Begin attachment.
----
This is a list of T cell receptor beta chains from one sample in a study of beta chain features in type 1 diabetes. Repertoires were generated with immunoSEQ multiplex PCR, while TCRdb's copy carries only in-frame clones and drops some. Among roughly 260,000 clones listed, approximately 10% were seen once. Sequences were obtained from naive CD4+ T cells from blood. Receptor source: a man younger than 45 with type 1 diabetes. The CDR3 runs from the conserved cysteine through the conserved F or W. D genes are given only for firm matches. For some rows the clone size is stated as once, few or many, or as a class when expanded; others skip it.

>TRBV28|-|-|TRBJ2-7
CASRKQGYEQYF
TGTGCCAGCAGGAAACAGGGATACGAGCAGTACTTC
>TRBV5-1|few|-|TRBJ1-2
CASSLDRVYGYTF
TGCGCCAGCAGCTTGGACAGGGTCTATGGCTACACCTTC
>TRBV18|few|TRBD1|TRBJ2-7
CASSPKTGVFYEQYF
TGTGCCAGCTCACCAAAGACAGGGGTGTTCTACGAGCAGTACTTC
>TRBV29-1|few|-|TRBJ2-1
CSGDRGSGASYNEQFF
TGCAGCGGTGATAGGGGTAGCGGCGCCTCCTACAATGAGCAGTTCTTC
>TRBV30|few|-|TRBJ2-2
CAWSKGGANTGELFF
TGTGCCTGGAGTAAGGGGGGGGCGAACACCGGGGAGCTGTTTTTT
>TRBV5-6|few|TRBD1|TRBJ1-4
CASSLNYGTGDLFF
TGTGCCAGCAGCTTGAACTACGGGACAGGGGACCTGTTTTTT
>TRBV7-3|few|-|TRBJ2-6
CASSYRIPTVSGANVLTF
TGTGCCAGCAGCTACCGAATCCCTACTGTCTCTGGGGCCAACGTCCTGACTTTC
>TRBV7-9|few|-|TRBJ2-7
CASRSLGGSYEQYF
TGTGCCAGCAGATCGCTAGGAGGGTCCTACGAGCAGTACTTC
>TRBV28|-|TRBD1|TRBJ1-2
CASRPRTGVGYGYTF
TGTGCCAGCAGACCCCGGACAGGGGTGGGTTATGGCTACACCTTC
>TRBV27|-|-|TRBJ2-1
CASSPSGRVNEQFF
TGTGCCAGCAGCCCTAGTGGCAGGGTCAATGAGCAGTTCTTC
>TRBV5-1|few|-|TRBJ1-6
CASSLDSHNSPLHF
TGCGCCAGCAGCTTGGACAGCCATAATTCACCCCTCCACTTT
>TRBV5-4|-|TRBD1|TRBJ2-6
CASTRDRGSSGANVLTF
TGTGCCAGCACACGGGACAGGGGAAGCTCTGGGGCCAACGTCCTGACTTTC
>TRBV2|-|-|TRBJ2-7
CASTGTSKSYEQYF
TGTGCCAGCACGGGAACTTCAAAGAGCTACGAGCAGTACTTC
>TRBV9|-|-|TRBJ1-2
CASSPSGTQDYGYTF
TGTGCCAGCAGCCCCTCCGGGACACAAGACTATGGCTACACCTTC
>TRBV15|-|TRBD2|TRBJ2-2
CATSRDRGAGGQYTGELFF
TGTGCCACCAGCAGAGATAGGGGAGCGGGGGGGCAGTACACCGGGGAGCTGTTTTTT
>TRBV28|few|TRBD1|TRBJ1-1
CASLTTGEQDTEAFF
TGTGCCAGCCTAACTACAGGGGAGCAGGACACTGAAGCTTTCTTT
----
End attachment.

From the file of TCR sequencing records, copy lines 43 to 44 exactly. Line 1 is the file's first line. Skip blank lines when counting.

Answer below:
TGTGCCAGCAGCCCCTCCGGGACACAAGACTATGGCTACACCTTC
>TRBV15|-|TRBD2|TRBJ2-2